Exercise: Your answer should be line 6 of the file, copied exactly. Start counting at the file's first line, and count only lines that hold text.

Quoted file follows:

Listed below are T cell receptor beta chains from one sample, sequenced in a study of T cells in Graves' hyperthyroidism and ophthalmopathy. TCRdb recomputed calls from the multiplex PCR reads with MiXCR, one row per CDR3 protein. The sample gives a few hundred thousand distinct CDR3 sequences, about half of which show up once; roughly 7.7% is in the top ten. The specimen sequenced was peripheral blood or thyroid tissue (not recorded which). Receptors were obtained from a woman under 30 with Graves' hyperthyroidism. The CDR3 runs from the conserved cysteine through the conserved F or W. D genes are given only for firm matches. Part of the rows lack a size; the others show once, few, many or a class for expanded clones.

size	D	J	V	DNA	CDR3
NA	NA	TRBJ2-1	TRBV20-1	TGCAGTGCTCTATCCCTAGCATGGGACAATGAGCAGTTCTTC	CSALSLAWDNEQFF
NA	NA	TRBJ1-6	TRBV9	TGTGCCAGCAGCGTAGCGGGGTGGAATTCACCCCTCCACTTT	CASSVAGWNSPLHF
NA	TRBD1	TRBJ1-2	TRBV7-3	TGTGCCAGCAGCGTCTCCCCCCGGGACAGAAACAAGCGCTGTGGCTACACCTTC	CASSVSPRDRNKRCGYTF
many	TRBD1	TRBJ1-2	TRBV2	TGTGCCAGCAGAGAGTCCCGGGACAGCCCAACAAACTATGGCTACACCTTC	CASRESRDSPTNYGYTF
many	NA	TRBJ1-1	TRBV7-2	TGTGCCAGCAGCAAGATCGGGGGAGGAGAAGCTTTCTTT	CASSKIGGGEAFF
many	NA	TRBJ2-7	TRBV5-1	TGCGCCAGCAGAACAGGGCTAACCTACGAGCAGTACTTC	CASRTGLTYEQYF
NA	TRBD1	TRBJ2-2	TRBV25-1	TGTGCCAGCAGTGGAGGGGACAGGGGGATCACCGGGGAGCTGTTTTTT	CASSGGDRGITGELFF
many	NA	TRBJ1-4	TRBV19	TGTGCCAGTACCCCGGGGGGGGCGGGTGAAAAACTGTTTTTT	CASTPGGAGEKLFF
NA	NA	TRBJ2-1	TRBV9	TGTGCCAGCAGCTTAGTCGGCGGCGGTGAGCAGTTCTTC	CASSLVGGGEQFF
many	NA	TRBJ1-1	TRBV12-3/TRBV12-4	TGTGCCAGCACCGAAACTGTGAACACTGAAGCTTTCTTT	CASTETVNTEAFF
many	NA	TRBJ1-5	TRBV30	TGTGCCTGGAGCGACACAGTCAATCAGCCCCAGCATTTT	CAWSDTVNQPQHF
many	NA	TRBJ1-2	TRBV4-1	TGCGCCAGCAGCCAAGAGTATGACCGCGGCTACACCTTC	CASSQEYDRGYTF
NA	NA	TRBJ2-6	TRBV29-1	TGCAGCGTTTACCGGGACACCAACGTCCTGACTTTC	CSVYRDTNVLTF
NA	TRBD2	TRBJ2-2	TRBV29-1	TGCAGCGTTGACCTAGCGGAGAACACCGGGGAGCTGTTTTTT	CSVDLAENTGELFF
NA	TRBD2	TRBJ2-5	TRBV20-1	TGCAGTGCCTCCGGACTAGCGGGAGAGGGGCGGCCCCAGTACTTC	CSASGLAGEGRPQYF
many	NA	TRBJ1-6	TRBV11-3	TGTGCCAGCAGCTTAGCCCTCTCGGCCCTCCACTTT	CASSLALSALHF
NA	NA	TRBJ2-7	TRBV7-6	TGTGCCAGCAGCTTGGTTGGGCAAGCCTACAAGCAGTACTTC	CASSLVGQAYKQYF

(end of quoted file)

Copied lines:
many	TRBD1	TRBJ1-2	TRBV2	TGTGCCAGCAGAGAGTCCCGGGACAGCCCAACAAACTATGGCTACACCTTC	CASRESRDSPTNYGYTF